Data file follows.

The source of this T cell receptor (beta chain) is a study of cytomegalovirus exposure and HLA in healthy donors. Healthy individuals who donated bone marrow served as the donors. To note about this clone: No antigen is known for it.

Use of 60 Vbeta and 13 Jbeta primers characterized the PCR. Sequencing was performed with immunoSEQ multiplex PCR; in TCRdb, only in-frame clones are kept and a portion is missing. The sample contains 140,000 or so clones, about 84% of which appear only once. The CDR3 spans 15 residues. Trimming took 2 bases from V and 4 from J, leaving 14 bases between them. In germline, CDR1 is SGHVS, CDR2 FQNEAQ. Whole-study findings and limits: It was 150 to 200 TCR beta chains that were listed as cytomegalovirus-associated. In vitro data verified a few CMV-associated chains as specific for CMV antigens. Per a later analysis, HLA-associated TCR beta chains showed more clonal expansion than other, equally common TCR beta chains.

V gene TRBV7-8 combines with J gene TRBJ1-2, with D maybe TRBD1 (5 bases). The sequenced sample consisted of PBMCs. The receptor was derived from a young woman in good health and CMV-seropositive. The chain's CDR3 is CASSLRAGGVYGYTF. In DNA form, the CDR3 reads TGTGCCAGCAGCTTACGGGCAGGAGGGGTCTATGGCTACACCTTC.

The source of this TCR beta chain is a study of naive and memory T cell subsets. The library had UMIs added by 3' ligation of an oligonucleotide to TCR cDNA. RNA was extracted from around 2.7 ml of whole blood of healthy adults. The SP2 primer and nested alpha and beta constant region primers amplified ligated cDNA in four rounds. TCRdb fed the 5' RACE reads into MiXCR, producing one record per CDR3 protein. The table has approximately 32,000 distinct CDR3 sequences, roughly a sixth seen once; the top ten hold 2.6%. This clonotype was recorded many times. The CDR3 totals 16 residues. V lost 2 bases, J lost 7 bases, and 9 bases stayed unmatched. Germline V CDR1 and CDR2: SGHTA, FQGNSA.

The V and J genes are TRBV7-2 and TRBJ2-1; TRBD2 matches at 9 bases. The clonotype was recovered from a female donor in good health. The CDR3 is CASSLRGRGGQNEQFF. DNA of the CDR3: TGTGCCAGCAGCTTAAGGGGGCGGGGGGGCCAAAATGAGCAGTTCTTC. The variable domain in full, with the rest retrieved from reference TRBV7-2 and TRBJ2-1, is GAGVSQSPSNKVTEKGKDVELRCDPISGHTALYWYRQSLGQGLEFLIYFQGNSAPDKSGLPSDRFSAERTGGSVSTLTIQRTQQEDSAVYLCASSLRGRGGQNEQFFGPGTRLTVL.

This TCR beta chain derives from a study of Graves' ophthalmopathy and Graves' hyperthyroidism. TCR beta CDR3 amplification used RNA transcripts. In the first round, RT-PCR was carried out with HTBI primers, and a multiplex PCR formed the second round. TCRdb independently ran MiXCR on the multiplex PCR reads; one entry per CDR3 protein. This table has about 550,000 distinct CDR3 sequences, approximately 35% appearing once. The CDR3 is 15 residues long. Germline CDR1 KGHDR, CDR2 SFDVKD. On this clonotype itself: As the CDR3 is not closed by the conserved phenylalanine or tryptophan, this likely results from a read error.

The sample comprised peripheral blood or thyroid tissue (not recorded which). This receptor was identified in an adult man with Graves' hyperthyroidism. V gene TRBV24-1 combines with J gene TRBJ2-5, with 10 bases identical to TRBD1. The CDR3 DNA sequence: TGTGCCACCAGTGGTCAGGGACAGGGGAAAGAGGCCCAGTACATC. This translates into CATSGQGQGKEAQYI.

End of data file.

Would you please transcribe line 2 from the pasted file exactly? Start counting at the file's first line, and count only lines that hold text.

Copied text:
Use of 60 Vbeta and 13 Jbeta primers characterized the PCR. Sequencing was performed with immunoSEQ multiplex PCR; in TCRdb, only in-frame clones are kept and a portion is missing. The sample contains 140,000 or so clones, about 84% of which appear only once. The CDR3 spans 15 residues. Trimming took 2 bases from V and 4 from J, leaving 14 bases between them. In germline, CDR1 is SGHVS, CDR2 FQNEAQ. Whole-study findings and limits: It was 150 to 200 TCR beta chains that were listed as cytomegalovirus-associated. In vitro data verified a few CMV-associated chains as specific for CMV antigens. Per a later analysis, HLA-associated TCR beta chains showed more clonal expansion than other, equally common TCR beta chains.